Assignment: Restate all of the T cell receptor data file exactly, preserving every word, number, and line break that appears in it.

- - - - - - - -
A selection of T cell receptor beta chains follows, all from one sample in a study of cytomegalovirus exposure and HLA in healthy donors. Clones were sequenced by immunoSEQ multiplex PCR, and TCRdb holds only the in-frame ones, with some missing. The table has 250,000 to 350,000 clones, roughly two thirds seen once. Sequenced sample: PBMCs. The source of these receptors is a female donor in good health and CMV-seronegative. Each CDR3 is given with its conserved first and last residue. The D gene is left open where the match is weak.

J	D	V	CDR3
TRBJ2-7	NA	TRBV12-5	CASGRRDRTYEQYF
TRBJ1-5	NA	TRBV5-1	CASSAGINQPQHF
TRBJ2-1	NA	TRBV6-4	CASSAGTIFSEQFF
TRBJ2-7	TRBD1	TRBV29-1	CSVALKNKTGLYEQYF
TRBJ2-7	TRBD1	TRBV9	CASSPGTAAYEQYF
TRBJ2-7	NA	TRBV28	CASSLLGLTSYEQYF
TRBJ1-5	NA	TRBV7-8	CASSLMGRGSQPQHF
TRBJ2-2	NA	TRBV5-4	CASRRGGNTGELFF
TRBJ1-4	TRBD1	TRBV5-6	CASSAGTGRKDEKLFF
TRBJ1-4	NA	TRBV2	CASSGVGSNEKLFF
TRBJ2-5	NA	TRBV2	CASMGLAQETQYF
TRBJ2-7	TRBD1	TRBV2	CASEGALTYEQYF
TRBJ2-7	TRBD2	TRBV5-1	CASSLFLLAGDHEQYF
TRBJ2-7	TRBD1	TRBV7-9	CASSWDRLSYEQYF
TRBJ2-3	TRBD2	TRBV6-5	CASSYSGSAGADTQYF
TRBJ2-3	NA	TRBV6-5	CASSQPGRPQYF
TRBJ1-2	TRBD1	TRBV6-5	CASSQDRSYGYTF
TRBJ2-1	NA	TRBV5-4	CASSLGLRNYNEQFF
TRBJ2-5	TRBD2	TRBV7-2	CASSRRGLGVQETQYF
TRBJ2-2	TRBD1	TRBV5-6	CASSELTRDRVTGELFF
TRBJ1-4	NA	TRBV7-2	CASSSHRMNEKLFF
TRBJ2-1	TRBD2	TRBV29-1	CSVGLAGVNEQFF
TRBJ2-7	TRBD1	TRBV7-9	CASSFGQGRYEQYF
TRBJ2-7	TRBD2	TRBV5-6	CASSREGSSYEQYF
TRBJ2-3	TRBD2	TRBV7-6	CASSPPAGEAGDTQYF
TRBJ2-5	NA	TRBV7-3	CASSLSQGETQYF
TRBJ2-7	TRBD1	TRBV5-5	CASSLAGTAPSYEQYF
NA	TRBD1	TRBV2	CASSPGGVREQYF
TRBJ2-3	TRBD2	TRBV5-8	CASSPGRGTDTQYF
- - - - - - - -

A selection of T cell receptor beta chains follows, all from one sample in a study of cytomegalovirus exposure and HLA in healthy donors. Clones were sequenced by immunoSEQ multiplex PCR, and TCRdb holds only the in-frame ones, with some missing. The table has 250,000 to 350,000 clones, roughly two thirds seen once. Sequenced sample: PBMCs. The source of these receptors is a female donor in good health and CMV-seronegative. Each CDR3 is given with its conserved first and last residue. The D gene is left open where the match is weak.

J	D	V	CDR3
TRBJ2-7	NA	TRBV12-5	CASGRRDRTYEQYF
TRBJ1-5	NA	TRBV5-1	CASSAGINQPQHF
TRBJ2-1	NA	TRBV6-4	CASSAGTIFSEQFF
TRBJ2-7	TRBD1	TRBV29-1	CSVALKNKTGLYEQYF
TRBJ2-7	TRBD1	TRBV9	CASSPGTAAYEQYF
TRBJ2-7	NA	TRBV28	CASSLLGLTSYEQYF
TRBJ1-5	NA	TRBV7-8	CASSLMGRGSQPQHF
TRBJ2-2	NA	TRBV5-4	CASRRGGNTGELFF
TRBJ1-4	TRBD1	TRBV5-6	CASSAGTGRKDEKLFF
TRBJ1-4	NA	TRBV2	CASSGVGSNEKLFF
TRBJ2-5	NA	TRBV2	CASMGLAQETQYF
TRBJ2-7	TRBD1	TRBV2	CASEGALTYEQYF
TRBJ2-7	TRBD2	TRBV5-1	CASSLFLLAGDHEQYF
TRBJ2-7	TRBD1	TRBV7-9	CASSWDRLSYEQYF
TRBJ2-3	TRBD2	TRBV6-5	CASSYSGSAGADTQYF
TRBJ2-3	NA	TRBV6-5	CASSQPGRPQYF
TRBJ1-2	TRBD1	TRBV6-5	CASSQDRSYGYTF
TRBJ2-1	NA	TRBV5-4	CASSLGLRNYNEQFF
TRBJ2-5	TRBD2	TRBV7-2	CASSRRGLGVQETQYF
TRBJ2-2	TRBD1	TRBV5-6	CASSELTRDRVTGELFF
TRBJ1-4	NA	TRBV7-2	CASSSHRMNEKLFF
TRBJ2-1	TRBD2	TRBV29-1	CSVGLAGVNEQFF
TRBJ2-7	TRBD1	TRBV7-9	CASSFGQGRYEQYF
TRBJ2-7	TRBD2	TRBV5-6	CASSREGSSYEQYF
TRBJ2-3	TRBD2	TRBV7-6	CASSPPAGEAGDTQYF
TRBJ2-5	NA	TRBV7-3	CASSLSQGETQYF
TRBJ2-7	TRBD1	TRBV5-5	CASSLAGTAPSYEQYF
NA	TRBD1	TRBV2	CASSPGGVREQYF
TRBJ2-3	TRBD2	TRBV5-8	CASSPGRGTDTQYF